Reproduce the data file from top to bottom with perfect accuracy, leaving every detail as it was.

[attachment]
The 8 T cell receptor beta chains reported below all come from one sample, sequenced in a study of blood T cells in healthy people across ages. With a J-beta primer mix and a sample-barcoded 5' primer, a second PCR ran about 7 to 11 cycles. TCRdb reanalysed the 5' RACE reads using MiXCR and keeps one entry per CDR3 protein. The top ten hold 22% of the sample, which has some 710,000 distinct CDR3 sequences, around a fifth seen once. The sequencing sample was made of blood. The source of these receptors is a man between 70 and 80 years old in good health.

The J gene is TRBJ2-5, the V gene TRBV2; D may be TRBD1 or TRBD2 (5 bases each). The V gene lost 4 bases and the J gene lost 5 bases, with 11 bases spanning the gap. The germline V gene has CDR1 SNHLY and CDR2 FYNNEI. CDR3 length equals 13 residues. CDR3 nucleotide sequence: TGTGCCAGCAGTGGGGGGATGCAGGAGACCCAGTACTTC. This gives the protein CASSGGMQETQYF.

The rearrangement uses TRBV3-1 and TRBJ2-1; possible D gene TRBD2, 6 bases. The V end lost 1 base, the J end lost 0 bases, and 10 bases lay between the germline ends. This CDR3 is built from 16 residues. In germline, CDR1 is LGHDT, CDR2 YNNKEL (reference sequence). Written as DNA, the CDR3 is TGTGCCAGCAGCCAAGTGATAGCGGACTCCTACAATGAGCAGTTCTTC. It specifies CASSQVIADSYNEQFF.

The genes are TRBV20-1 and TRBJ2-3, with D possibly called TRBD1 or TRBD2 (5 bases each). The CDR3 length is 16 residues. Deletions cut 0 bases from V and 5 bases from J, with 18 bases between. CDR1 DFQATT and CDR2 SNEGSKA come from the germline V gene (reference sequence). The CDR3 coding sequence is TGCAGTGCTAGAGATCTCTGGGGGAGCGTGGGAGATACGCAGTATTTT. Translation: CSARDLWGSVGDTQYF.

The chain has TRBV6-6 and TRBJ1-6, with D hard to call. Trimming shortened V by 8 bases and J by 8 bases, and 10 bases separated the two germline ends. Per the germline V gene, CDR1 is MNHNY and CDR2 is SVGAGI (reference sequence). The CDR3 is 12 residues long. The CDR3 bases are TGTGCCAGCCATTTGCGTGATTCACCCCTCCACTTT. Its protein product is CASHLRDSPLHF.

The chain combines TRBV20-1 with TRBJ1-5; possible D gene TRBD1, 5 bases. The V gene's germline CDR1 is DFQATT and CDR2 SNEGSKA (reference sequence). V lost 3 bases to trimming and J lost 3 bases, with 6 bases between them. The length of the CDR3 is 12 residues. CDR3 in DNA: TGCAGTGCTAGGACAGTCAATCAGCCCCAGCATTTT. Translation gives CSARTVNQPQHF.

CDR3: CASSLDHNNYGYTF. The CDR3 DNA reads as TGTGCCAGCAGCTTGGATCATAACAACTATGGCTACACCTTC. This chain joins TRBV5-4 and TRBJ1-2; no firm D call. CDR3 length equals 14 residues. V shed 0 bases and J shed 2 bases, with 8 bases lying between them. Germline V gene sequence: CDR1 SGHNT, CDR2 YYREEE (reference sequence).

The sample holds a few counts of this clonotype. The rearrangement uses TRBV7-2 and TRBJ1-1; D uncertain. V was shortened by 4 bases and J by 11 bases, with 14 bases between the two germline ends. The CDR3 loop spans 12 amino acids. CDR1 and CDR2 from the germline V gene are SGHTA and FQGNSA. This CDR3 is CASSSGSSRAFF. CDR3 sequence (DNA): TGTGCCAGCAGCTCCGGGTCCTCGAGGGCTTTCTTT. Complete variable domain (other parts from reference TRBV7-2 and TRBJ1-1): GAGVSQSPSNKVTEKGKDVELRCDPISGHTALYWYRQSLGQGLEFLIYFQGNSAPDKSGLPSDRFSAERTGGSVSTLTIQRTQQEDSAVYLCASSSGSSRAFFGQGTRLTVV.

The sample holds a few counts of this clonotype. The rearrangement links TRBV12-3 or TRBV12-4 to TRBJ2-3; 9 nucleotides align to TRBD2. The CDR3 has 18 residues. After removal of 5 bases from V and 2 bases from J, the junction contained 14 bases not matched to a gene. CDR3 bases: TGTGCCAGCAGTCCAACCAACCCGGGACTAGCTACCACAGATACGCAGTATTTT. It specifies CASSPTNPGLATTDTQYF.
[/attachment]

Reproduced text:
The 8 T cell receptor beta chains reported below all come from one sample, sequenced in a study of blood T cells in healthy people across ages. With a J-beta primer mix and a sample-barcoded 5' primer, a second PCR ran about 7 to 11 cycles. TCRdb reanalysed the 5' RACE reads using MiXCR and keeps one entry per CDR3 protein. The top ten hold 22% of the sample, which has some 710,000 distinct CDR3 sequences, around a fifth seen once. The sequencing sample was made of blood. The source of these receptors is a man between 70 and 80 years old in good health.

The J gene is TRBJ2-5, the V gene TRBV2; D may be TRBD1 or TRBD2 (5 bases each). The V gene lost 4 bases and the J gene lost 5 bases, with 11 bases spanning the gap. The germline V gene has CDR1 SNHLY and CDR2 FYNNEI. CDR3 length equals 13 residues. CDR3 nucleotide sequence: TGTGCCAGCAGTGGGGGGATGCAGGAGACCCAGTACTTC. This gives the protein CASSGGMQETQYF.

The rearrangement uses TRBV3-1 and TRBJ2-1; possible D gene TRBD2, 6 bases. The V end lost 1 base, the J end lost 0 bases, and 10 bases lay between the germline ends. This CDR3 is built from 16 residues. In germline, CDR1 is LGHDT, CDR2 YNNKEL (reference sequence). Written as DNA, the CDR3 is TGTGCCAGCAGCCAAGTGATAGCGGACTCCTACAATGAGCAGTTCTTC. It specifies CASSQVIADSYNEQFF.

The genes are TRBV20-1 and TRBJ2-3, with D possibly called TRBD1 or TRBD2 (5 bases each). The CDR3 length is 16 residues. Deletions cut 0 bases from V and 5 bases from J, with 18 bases between. CDR1 DFQATT and CDR2 SNEGSKA come from the germline V gene (reference sequence). The CDR3 coding sequence is TGCAGTGCTAGAGATCTCTGGGGGAGCGTGGGAGATACGCAGTATTTT. Translation: CSARDLWGSVGDTQYF.

The chain has TRBV6-6 and TRBJ1-6, with D hard to call. Trimming shortened V by 8 bases and J by 8 bases, and 10 bases separated the two germline ends. Per the germline V gene, CDR1 is MNHNY and CDR2 is SVGAGI (reference sequence). The CDR3 is 12 residues long. The CDR3 bases are TGTGCCAGCCATTTGCGTGATTCACCCCTCCACTTT. Its protein product is CASHLRDSPLHF.

The chain combines TRBV20-1 with TRBJ1-5; possible D gene TRBD1, 5 bases. The V gene's germline CDR1 is DFQATT and CDR2 SNEGSKA (reference sequence). V lost 3 bases to trimming and J lost 3 bases, with 6 bases between them. The length of the CDR3 is 12 residues. CDR3 in DNA: TGCAGTGCTAGGACAGTCAATCAGCCCCAGCATTTT. Translation gives CSARTVNQPQHF.

CDR3: CASSLDHNNYGYTF. The CDR3 DNA reads as TGTGCCAGCAGCTTGGATCATAACAACTATGGCTACACCTTC. This chain joins TRBV5-4 and TRBJ1-2; no firm D call. CDR3 length equals 14 residues. V shed 0 bases and J shed 2 bases, with 8 bases lying between them. Germline V gene sequence: CDR1 SGHNT, CDR2 YYREEE (reference sequence).

The sample holds a few counts of this clonotype. The rearrangement uses TRBV7-2 and TRBJ1-1; D uncertain. V was shortened by 4 bases and J by 11 bases, with 14 bases between the two germline ends. The CDR3 loop spans 12 amino acids. CDR1 and CDR2 from the germline V gene are SGHTA and FQGNSA. This CDR3 is CASSSGSSRAFF. CDR3 sequence (DNA): TGTGCCAGCAGCTCCGGGTCCTCGAGGGCTTTCTTT. Complete variable domain (other parts from reference TRBV7-2 and TRBJ1-1): GAGVSQSPSNKVTEKGKDVELRCDPISGHTALYWYRQSLGQGLEFLIYFQGNSAPDKSGLPSDRFSAERTGGSVSTLTIQRTQQEDSAVYLCASSSGSSRAFFGQGTRLTVV.

The sample holds a few counts of this clonotype. The rearrangement links TRBV12-3 or TRBV12-4 to TRBJ2-3; 9 nucleotides align to TRBD2. The CDR3 has 18 residues. After removal of 5 bases from V and 2 bases from J, the junction contained 14 bases not matched to a gene. CDR3 bases: TGTGCCAGCAGTCCAACCAACCCGGGACTAGCTACCACAGATACGCAGTATTTT. It specifies CASSPTNPGLATTDTQYF.